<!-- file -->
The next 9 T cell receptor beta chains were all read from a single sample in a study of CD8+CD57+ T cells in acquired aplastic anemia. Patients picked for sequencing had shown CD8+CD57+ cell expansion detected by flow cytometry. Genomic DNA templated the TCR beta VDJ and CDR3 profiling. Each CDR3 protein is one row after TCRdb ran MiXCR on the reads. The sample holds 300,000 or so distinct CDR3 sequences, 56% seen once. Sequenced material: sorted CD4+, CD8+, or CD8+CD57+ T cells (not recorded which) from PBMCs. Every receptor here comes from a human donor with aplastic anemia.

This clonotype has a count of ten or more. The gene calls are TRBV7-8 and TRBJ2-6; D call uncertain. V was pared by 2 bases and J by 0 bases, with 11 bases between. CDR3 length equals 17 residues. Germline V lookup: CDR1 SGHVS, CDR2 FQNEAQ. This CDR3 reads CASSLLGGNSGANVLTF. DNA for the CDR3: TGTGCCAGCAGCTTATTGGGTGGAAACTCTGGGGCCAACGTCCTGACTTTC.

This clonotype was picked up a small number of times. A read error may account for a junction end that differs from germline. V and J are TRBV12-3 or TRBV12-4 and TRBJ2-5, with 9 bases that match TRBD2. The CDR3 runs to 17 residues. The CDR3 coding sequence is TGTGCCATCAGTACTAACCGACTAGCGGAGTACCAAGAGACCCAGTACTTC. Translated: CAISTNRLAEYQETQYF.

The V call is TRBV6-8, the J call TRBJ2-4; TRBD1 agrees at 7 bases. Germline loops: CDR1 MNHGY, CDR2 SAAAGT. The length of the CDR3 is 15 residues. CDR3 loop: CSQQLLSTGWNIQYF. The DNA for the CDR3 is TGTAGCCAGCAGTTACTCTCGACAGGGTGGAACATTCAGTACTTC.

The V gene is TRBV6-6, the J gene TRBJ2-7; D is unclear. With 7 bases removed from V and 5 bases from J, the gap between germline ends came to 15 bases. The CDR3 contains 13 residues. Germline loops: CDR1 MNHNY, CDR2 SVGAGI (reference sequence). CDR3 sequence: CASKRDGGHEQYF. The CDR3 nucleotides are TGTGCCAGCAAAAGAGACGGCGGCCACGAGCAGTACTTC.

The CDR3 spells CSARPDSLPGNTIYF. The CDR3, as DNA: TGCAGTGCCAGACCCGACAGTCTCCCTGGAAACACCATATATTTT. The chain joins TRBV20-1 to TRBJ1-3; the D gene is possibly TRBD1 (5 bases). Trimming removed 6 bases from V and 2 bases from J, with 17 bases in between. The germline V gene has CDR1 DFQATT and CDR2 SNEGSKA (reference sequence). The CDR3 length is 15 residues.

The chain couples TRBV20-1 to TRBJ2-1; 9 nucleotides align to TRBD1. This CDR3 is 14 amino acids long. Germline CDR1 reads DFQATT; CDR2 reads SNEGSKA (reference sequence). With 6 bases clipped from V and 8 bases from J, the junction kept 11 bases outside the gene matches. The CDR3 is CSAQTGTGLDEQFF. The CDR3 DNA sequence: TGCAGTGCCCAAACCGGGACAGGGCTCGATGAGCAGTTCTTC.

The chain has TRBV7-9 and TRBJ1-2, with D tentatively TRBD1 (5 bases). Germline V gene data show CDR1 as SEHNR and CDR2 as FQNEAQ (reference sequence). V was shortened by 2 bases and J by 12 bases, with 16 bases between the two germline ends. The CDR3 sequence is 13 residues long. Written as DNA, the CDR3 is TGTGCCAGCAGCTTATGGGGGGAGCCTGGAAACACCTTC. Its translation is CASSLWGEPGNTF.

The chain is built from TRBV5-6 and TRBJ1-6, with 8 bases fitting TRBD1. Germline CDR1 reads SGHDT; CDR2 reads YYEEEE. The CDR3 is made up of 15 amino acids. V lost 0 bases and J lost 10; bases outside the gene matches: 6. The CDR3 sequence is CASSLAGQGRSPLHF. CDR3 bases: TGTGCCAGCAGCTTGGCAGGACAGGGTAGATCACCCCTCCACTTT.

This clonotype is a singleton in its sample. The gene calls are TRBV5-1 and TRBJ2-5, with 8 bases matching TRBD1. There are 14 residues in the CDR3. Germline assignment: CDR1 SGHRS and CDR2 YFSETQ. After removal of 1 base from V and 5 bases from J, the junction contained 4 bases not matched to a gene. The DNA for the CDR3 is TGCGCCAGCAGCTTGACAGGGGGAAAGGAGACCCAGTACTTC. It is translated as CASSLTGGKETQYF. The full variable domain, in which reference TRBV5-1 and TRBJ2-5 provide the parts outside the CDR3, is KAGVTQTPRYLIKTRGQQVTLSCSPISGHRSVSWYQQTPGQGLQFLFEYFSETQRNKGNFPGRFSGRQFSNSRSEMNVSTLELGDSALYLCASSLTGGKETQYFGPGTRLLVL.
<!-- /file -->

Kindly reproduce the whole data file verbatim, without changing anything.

The next 9 T cell receptor beta chains were all read from a single sample in a study of CD8+CD57+ T cells in acquired aplastic anemia. Patients picked for sequencing had shown CD8+CD57+ cell expansion detected by flow cytometry. Genomic DNA templated the TCR beta VDJ and CDR3 profiling. Each CDR3 protein is one row after TCRdb ran MiXCR on the reads. The sample holds 300,000 or so distinct CDR3 sequences, 56% seen once. Sequenced material: sorted CD4+, CD8+, or CD8+CD57+ T cells (not recorded which) from PBMCs. Every receptor here comes from a human donor with aplastic anemia.

This clonotype has a count of ten or more. The gene calls are TRBV7-8 and TRBJ2-6; D call uncertain. V was pared by 2 bases and J by 0 bases, with 11 bases between. CDR3 length equals 17 residues. Germline V lookup: CDR1 SGHVS, CDR2 FQNEAQ. This CDR3 reads CASSLLGGNSGANVLTF. DNA for the CDR3: TGTGCCAGCAGCTTATTGGGTGGAAACTCTGGGGCCAACGTCCTGACTTTC.

This clonotype was picked up a small number of times. A read error may account for a junction end that differs from germline. V and J are TRBV12-3 or TRBV12-4 and TRBJ2-5, with 9 bases that match TRBD2. The CDR3 runs to 17 residues. The CDR3 coding sequence is TGTGCCATCAGTACTAACCGACTAGCGGAGTACCAAGAGACCCAGTACTTC. Translated: CAISTNRLAEYQETQYF.

The V call is TRBV6-8, the J call TRBJ2-4; TRBD1 agrees at 7 bases. Germline loops: CDR1 MNHGY, CDR2 SAAAGT. The length of the CDR3 is 15 residues. CDR3 loop: CSQQLLSTGWNIQYF. The DNA for the CDR3 is TGTAGCCAGCAGTTACTCTCGACAGGGTGGAACATTCAGTACTTC.

The V gene is TRBV6-6, the J gene TRBJ2-7; D is unclear. With 7 bases removed from V and 5 bases from J, the gap between germline ends came to 15 bases. The CDR3 contains 13 residues. Germline loops: CDR1 MNHNY, CDR2 SVGAGI (reference sequence). CDR3 sequence: CASKRDGGHEQYF. The CDR3 nucleotides are TGTGCCAGCAAAAGAGACGGCGGCCACGAGCAGTACTTC.

The CDR3 spells CSARPDSLPGNTIYF. The CDR3, as DNA: TGCAGTGCCAGACCCGACAGTCTCCCTGGAAACACCATATATTTT. The chain joins TRBV20-1 to TRBJ1-3; the D gene is possibly TRBD1 (5 bases). Trimming removed 6 bases from V and 2 bases from J, with 17 bases in between. The germline V gene has CDR1 DFQATT and CDR2 SNEGSKA (reference sequence). The CDR3 length is 15 residues.

The chain couples TRBV20-1 to TRBJ2-1; 9 nucleotides align to TRBD1. This CDR3 is 14 amino acids long. Germline CDR1 reads DFQATT; CDR2 reads SNEGSKA (reference sequence). With 6 bases clipped from V and 8 bases from J, the junction kept 11 bases outside the gene matches. The CDR3 is CSAQTGTGLDEQFF. The CDR3 DNA sequence: TGCAGTGCCCAAACCGGGACAGGGCTCGATGAGCAGTTCTTC.

The chain has TRBV7-9 and TRBJ1-2, with D tentatively TRBD1 (5 bases). Germline V gene data show CDR1 as SEHNR and CDR2 as FQNEAQ (reference sequence). V was shortened by 2 bases and J by 12 bases, with 16 bases between the two germline ends. The CDR3 sequence is 13 residues long. Written as DNA, the CDR3 is TGTGCCAGCAGCTTATGGGGGGAGCCTGGAAACACCTTC. Its translation is CASSLWGEPGNTF.

The chain is built from TRBV5-6 and TRBJ1-6, with 8 bases fitting TRBD1. Germline CDR1 reads SGHDT; CDR2 reads YYEEEE. The CDR3 is made up of 15 amino acids. V lost 0 bases and J lost 10; bases outside the gene matches: 6. The CDR3 sequence is CASSLAGQGRSPLHF. CDR3 bases: TGTGCCAGCAGCTTGGCAGGACAGGGTAGATCACCCCTCCACTTT.

This clonotype is a singleton in its sample. The gene calls are TRBV5-1 and TRBJ2-5, with 8 bases matching TRBD1. There are 14 residues in the CDR3. Germline assignment: CDR1 SGHRS and CDR2 YFSETQ. After removal of 1 base from V and 5 bases from J, the junction contained 4 bases not matched to a gene. The DNA for the CDR3 is TGCGCCAGCAGCTTGACAGGGGGAAAGGAGACCCAGTACTTC. It is translated as CASSLTGGKETQYF. The full variable domain, in which reference TRBV5-1 and TRBJ2-5 provide the parts outside the CDR3, is KAGVTQTPRYLIKTRGQQVTLSCSPISGHRSVSWYQQTPGQGLQFLFEYFSETQRNKGNFPGRFSGRQFSNSRSEMNVSTLELGDSALYLCASSLTGGKETQYFGPGTRLLVL.